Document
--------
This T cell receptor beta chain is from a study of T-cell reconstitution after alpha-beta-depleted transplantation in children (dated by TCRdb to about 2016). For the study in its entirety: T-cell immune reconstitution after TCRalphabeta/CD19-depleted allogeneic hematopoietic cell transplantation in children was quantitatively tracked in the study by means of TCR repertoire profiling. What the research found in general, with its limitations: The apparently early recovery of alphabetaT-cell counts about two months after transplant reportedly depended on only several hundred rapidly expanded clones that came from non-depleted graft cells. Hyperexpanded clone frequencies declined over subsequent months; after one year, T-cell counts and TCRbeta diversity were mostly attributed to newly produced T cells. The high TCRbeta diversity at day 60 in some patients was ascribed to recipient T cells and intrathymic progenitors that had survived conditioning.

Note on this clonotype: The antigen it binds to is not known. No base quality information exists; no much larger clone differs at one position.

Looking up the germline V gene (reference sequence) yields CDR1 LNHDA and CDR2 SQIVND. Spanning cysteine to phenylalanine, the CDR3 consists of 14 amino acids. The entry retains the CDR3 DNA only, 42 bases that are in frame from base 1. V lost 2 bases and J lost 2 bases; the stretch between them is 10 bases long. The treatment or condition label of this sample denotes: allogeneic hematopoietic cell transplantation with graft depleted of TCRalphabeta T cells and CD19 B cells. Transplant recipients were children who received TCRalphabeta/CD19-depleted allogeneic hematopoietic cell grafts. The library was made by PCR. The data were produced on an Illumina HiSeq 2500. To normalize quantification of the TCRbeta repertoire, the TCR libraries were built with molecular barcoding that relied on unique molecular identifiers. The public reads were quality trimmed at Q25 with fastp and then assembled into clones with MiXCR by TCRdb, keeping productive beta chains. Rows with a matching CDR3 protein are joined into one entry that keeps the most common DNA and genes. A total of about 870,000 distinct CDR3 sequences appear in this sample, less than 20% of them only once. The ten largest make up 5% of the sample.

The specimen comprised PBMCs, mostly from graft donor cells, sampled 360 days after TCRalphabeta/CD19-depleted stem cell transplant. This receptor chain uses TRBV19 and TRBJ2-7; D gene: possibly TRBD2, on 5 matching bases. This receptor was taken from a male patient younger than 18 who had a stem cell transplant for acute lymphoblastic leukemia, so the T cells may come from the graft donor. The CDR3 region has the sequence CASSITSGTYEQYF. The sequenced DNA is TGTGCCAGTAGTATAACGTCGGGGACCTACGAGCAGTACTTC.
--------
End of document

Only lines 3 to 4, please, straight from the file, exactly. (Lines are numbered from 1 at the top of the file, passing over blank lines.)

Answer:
Looking up the germline V gene (reference sequence) yields CDR1 LNHDA and CDR2 SQIVND. Spanning cysteine to phenylalanine, the CDR3 consists of 14 amino acids. The entry retains the CDR3 DNA only, 42 bases that are in frame from base 1. V lost 2 bases and J lost 2 bases; the stretch between them is 10 bases long. The treatment or condition label of this sample denotes: allogeneic hematopoietic cell transplantation with graft depleted of TCRalphabeta T cells and CD19 B cells. Transplant recipients were children who received TCRalphabeta/CD19-depleted allogeneic hematopoietic cell grafts. The library was made by PCR. The data were produced on an Illumina HiSeq 2500. To normalize quantification of the TCRbeta repertoire, the TCR libraries were built with molecular barcoding that relied on unique molecular identifiers. The public reads were quality trimmed at Q25 with fastp and then assembled into clones with MiXCR by TCRdb, keeping productive beta chains. Rows with a matching CDR3 protein are joined into one entry that keeps the most common DNA and genes. A total of about 870,000 distinct CDR3 sequences appear in this sample, less than 20% of them only once. The ten largest make up 5% of the sample.

The specimen comprised PBMCs, mostly from graft donor cells, sampled 360 days after TCRalphabeta/CD19-depleted stem cell transplant. This receptor chain uses TRBV19 and TRBJ2-7; D gene: possibly TRBD2, on 5 matching bases. This receptor was taken from a male patient younger than 18 who had a stem cell transplant for acute lymphoblastic leukemia, so the T cells may come from the graft donor. The CDR3 region has the sequence CASSITSGTYEQYF. The sequenced DNA is TGTGCCAGTAGTATAACGTCGGGGACCTACGAGCAGTACTTC.